Shortest Line Segment

This week’s Riddler Express has interested readers solving for the shortest possible distance between two diagonals in a cube.  The solution in this post will involve some higher level mathematics toward the end. You’ve been warned.

I’ve changed the coordinates from the original posed problem with the one below.  On this cube, there is a diagonal on one face of the cube connecting the points (1,0,0) and (0,0,1).  There is also a diagonal of the cube itself connecting the points (0,0,0) with (1,1,1).

Inspired by Riddle 101 on FiveThirtyEight

Our goal is to find the points p1 on the first diagonal and p2 on the second diagonal for which the distance between p1 and p2 is at a minimum.

Distance Between Two Points

A general point in three dimensional space is given as (x,y,z). The first two coordinates (x,y) tell you where along the plane the point is, while the third coordinate z tells you your height (positive values) or depth (negative values).

The distance between two points on a plane can be solved using Pythagorean’s Theorem.  Let’s begin with the two points (x1, y1) and (x2, y2) in two-dimensions.


Two find the distance between the two points, we construct a right triangle with the segment connecting the two points behaving as the hypotenuse of a right triangle. If you are familiar with Pythagorean’s Theorem, you know that a right triangle with side lengths a and b and hypotenuse c will satisfy the equation a^2+b^2=c^2.

Using the figure above, if we label the hypotenuse c and use a=|x2-x1| and b = |y2-y1|, then we know that

\displaystyle c^2 = (x2-x1)^2+(y2-y1)^2,

or better yet, we know the distance between the two points is the length

\displaystyle c = \sqrt{(x2-x1)^2+(y2-y1)^2}.

For three dimensions, it is very similar.  The distance between two points (x_1,y_1,z_1) and (x_2, y_2, z_2) is given as

\displaystyle d = \sqrt{(x_2-x_1)^2+(y_2-y_1)^2+(z_2-z_1)^2}.

We will use this in solving the problem.

The Form of p1 and p2

Looking at our original cube, we notice that p1 is a point on the line connecting points (1,0,0) with (0,0,1).  Let’s parametrize this point.  We do this by letting a variable t (think of it as time) go from 0 to 1, and as it does so, the point p1 will move from (1,0,0) to (0,0,1).

This point can be represented by (1-t, 0, t).  When t=0, we are at (1,0,0), and when t=1, we are at (0,0,1).

Doing the same for p2, but using a variable s instead (you can still think of it as time), a point p2 can be represented as (s,s,s) as s ranges from 0 to 1.

So, we have the general form of two points p1 and p2 on the two lines.  That is,

p1 = (1-t,0,t) and p2=(s,s,s) for some t,s \in [0,1].

The distance between these two points, using the equation derived previously is

\displaystyle \sqrt{(1-t-s)^2+(0-s)^2+(t-s)^2}.

Our goal is to minimize this distance.  It turns out that it is much easier to minimize the square of the distance instead (the value underneath the square root).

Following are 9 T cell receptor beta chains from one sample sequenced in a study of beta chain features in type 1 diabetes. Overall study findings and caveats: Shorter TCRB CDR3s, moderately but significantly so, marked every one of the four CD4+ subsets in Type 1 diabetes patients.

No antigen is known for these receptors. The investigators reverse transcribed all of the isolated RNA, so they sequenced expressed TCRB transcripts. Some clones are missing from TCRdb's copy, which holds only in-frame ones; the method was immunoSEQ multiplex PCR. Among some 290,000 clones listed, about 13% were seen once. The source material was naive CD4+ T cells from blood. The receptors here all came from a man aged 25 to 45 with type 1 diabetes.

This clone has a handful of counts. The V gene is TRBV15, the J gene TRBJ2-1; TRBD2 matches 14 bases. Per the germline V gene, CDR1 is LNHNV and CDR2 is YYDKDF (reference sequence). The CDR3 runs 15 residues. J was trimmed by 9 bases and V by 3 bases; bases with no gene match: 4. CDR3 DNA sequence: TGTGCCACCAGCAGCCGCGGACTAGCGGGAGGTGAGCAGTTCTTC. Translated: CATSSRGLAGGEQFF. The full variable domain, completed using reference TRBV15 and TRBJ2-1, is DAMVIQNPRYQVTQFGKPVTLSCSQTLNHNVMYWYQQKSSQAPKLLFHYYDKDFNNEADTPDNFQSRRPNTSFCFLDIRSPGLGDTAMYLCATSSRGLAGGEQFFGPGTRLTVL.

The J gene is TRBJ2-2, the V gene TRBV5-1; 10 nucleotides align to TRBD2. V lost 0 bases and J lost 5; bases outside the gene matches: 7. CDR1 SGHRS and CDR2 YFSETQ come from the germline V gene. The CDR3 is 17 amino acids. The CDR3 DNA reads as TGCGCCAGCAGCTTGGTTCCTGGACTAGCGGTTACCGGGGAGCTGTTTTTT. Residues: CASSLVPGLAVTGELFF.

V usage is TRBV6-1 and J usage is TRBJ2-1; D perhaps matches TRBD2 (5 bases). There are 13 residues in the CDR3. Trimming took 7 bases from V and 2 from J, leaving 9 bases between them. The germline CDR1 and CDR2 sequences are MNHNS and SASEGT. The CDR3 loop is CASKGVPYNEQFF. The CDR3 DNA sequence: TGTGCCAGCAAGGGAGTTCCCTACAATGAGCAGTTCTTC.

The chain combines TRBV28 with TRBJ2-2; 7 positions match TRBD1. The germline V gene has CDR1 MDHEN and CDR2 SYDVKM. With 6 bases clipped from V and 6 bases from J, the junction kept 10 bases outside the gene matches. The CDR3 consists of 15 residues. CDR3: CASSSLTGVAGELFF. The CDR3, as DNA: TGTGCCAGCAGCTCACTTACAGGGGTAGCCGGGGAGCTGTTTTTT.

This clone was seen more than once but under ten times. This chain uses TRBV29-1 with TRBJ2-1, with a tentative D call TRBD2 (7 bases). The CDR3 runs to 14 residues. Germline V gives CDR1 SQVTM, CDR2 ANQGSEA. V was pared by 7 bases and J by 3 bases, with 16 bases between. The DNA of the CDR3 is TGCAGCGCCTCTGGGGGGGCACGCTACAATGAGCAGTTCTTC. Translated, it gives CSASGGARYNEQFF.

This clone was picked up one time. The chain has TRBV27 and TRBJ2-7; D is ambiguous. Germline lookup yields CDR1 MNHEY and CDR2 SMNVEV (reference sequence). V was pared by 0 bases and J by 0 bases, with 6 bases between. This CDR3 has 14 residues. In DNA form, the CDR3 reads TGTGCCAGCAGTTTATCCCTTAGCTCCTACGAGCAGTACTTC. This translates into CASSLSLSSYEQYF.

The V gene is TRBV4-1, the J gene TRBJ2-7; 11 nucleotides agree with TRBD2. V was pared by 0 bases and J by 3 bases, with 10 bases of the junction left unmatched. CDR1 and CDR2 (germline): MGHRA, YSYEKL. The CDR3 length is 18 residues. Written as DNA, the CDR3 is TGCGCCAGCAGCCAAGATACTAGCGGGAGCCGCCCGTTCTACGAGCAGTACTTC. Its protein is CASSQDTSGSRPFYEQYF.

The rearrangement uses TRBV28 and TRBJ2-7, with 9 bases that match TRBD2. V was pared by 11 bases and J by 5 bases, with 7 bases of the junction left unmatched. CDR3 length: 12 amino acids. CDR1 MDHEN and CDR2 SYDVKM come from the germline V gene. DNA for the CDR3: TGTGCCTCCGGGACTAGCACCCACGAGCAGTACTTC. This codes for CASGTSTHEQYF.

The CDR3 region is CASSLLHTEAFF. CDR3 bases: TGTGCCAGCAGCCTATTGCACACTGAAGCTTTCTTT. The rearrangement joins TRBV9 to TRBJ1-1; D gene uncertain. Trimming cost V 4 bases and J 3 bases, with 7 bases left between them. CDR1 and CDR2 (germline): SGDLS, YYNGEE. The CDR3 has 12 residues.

WARNING! Calculus is about to occur.

Finding the Minimum Distance

As was stated, we will minimize the square of the distance. Notice that this is a function of two variables t and s, and can be written

\displaystyle d(s,t) = (1-t-s)^2+s^2+(t-s)^2.

To minimize this function, we will need to set both partial derivatives equal to zero and solve the resulting equations. These equations are

\displaystyle \frac{\partial d}{\partial s} = -2(1-t-s)+2s-2(t-s) = 0, and

\displaystyle \frac{\partial d}{\partial t} = -2(1-t-s)+2(t-s) = 0.

Solving the first equation will reveal that s=\frac13. Solving the second provides us with t=\frac12.

So, it is when p1 = (1/2, 0, 1/2) and p2=(1/3, 1/3, 1/3) where the minimum distance occurs.  Noticing that \frac12 - \frac13 = \frac16, we can compute the minimum distance as

\displaystyle d = \sqrt{(1/6)^2+(1/3)^2+(1/6)^2} = \sqrt{1/6} \approx 0.408.


The Yanghui Triangle, Part I

Many of you know Yanghui’s Triangle as Pascal’s triangle.  However, about 500 years earlier (according to Wolfram Mathworld), a Chinese mathematician Yanghui studied this triangle. In China, it is referred to as the Yanghui Triangle.


How is it produced? In my previous blog post, Counting Can Be Really Tough, I introduced you to combinations.  As a quick review, we use combinations when we want to count the number of ways you want to select things from a total of n different things.  The notation and formula for it are given as

{}_nC_r = \frac{n!}{r!(n-r)!}

Examples: Say you want 5 cards from 52 randomly.  You can plug this into your calculator using the {}_nC_r button by first putting in 52 and then pressing that key, plugging in 5, and then pressing Enter.

If you don’t have a calculator handy, open up another window for WolframAlpha, and plug any of the following in: “nCr(52,5)”, “52 nCr 5”, or “Binomial[52,5]”.  Confirm you answer at the bottom of this post.